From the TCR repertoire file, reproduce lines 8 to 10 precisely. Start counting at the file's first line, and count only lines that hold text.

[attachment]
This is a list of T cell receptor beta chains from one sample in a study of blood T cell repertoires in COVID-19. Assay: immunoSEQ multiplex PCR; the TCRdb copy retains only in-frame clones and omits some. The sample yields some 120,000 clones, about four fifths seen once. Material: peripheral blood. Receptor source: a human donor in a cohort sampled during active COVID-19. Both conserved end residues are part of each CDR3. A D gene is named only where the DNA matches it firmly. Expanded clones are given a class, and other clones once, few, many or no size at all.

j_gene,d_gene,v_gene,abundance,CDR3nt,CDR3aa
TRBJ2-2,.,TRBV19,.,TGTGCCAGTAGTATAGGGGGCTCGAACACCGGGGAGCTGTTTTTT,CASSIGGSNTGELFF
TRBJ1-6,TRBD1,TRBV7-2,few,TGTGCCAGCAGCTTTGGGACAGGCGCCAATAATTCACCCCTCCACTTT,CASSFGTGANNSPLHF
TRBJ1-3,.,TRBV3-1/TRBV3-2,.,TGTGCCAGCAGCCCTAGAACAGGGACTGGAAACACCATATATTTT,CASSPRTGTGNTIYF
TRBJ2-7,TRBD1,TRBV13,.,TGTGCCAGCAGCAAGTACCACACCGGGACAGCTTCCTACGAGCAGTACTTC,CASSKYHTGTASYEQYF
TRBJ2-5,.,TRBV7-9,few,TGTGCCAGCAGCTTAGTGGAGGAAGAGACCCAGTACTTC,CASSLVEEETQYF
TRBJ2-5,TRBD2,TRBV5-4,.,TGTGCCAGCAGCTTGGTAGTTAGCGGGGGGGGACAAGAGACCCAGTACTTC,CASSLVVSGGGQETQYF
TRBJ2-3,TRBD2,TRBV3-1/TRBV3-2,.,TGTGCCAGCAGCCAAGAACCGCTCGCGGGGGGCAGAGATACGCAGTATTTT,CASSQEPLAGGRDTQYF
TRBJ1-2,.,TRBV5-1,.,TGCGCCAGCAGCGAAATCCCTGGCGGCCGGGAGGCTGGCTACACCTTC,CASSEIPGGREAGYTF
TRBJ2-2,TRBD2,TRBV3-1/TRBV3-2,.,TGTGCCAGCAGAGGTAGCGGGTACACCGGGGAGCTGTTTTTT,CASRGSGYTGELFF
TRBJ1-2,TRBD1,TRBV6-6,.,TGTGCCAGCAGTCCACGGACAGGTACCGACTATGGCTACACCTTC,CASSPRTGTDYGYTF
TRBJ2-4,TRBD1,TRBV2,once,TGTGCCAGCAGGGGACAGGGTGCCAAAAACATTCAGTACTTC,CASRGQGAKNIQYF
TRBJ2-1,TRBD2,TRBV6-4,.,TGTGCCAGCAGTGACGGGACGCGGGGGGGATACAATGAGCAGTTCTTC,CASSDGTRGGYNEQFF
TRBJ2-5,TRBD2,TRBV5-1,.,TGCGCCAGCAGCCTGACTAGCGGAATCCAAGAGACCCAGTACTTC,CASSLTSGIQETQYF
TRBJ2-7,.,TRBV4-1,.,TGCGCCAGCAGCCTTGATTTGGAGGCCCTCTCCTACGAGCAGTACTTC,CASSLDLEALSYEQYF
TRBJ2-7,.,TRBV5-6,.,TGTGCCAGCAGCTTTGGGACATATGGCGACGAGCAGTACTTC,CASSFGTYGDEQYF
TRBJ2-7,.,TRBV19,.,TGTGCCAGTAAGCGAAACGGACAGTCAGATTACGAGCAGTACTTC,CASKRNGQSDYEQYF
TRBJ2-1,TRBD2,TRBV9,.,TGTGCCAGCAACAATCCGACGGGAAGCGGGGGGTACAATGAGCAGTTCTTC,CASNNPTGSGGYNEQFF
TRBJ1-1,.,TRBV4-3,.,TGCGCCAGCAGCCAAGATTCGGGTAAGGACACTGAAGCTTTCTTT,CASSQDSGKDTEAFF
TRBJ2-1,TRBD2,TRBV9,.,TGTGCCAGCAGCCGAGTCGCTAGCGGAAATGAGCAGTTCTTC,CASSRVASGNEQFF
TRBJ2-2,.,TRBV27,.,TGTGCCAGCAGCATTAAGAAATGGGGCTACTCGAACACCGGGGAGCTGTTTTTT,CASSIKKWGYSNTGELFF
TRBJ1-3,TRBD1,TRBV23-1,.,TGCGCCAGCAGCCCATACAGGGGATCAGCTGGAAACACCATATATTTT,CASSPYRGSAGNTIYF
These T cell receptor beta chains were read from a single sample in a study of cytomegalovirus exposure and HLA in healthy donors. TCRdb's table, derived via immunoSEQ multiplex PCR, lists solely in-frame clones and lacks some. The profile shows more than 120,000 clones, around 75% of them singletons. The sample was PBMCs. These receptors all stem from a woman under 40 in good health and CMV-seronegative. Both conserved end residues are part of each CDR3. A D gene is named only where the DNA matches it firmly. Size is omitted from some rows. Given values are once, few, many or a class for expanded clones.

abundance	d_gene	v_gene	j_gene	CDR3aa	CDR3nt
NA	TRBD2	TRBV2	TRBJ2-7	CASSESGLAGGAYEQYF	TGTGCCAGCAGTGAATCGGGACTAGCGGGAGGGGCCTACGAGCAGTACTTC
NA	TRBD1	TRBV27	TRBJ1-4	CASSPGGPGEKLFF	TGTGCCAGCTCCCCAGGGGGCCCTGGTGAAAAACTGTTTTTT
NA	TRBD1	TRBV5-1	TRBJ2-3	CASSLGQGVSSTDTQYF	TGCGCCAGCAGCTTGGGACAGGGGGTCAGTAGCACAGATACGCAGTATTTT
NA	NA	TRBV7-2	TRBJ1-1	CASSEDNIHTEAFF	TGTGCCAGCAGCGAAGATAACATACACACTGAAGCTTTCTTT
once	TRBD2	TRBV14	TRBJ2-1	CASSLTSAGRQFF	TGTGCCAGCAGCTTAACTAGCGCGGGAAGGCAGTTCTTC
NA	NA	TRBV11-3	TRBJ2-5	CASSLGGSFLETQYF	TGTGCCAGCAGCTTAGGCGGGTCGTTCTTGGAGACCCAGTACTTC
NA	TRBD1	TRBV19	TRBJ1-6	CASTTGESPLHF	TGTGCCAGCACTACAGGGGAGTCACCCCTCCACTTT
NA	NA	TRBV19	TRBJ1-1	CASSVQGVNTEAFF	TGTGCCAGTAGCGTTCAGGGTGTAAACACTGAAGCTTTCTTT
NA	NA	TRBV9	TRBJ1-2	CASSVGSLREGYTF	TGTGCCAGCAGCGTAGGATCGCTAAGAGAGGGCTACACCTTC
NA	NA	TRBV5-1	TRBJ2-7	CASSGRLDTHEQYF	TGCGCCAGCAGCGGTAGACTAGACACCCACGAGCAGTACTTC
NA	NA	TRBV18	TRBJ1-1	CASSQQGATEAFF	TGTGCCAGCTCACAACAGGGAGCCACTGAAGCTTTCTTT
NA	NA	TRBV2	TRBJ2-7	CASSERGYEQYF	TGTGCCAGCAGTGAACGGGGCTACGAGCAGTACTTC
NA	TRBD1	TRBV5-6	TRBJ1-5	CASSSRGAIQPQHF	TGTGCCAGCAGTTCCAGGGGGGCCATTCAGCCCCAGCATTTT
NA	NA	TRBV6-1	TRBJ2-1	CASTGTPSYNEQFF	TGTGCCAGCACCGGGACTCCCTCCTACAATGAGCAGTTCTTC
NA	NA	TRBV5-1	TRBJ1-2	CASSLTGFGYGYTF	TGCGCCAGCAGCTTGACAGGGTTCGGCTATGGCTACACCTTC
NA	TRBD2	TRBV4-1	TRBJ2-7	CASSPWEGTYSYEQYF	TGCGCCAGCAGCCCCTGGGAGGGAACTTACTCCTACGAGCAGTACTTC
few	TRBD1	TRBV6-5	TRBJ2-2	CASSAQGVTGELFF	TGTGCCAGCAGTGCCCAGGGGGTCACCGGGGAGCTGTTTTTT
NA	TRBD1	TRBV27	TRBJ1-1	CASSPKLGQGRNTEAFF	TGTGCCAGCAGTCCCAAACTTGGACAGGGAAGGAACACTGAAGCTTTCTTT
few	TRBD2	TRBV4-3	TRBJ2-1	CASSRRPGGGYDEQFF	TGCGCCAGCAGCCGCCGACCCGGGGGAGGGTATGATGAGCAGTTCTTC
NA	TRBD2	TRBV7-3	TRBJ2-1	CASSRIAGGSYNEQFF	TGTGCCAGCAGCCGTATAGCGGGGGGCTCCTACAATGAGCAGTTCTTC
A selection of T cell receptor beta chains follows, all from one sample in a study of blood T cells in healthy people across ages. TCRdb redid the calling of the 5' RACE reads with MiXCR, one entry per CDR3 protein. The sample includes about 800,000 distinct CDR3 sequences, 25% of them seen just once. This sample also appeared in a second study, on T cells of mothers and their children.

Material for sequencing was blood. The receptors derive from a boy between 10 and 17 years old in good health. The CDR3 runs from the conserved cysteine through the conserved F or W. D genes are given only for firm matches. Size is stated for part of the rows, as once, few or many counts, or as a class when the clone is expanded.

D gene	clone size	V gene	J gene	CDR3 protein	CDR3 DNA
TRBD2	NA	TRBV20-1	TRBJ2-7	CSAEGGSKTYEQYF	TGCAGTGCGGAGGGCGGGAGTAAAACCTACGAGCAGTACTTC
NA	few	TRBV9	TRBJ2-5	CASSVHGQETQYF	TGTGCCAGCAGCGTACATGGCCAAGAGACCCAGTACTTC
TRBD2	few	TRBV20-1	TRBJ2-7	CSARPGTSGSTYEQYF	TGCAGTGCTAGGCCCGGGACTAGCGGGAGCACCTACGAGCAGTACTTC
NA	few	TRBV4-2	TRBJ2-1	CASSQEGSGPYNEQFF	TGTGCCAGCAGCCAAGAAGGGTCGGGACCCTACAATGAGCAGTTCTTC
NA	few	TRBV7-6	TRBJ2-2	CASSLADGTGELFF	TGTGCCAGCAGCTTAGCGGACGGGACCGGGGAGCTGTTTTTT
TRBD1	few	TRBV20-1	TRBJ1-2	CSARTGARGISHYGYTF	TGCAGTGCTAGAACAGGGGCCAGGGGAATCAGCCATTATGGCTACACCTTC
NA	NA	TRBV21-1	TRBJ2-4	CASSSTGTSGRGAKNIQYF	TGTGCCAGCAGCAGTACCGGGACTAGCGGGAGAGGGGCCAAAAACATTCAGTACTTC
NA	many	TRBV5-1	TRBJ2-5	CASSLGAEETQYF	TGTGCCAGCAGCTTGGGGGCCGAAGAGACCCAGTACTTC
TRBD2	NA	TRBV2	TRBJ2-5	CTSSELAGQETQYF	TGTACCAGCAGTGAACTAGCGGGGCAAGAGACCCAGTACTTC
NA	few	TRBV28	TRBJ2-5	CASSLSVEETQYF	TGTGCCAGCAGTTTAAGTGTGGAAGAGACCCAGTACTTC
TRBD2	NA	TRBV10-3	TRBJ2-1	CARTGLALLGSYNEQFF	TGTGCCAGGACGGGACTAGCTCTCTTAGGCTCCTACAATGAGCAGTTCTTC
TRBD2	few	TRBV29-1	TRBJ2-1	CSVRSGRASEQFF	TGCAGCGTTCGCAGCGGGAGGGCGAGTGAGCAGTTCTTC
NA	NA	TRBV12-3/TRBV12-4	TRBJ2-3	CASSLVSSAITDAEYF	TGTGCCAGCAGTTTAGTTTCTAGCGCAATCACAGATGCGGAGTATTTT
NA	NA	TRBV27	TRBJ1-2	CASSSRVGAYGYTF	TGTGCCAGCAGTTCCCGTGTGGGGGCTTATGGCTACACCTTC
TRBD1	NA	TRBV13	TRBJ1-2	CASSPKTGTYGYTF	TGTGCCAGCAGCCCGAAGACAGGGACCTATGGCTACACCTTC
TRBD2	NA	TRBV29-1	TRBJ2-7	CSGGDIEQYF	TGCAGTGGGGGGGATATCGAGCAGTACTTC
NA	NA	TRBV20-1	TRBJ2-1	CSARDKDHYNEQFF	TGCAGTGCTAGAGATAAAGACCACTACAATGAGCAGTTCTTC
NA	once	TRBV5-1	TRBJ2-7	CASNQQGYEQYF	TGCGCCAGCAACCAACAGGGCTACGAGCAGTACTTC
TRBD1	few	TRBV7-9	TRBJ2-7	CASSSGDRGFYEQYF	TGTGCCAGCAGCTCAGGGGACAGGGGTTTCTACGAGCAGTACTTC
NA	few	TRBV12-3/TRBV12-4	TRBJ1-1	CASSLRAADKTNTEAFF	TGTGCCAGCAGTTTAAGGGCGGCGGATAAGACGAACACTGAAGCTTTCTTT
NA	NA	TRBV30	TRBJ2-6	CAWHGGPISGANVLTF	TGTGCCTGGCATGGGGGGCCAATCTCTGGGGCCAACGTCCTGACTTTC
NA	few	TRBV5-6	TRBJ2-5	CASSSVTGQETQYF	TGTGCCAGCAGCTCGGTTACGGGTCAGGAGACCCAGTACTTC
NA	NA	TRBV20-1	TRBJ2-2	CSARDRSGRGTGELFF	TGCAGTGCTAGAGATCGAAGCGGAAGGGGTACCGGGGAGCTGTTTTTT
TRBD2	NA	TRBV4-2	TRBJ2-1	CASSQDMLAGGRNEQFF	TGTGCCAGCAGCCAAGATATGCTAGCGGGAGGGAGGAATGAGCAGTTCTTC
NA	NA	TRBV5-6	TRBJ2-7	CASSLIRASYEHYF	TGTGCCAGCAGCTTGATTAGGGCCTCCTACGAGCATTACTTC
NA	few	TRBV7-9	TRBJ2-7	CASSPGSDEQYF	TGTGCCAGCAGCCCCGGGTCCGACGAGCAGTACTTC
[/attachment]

TRBJ2-5,TRBD2,TRBV5-4,.,TGTGCCAGCAGCTTGGTAGTTAGCGGGGGGGGACAAGAGACCCAGTACTTC,CASSLVVSGGGQETQYF
TRBJ2-3,TRBD2,TRBV3-1/TRBV3-2,.,TGTGCCAGCAGCCAAGAACCGCTCGCGGGGGGCAGAGATACGCAGTATTTT,CASSQEPLAGGRDTQYF
TRBJ1-2,.,TRBV5-1,.,TGCGCCAGCAGCGAAATCCCTGGCGGCCGGGAGGCTGGCTACACCTTC,CASSEIPGGREAGYTF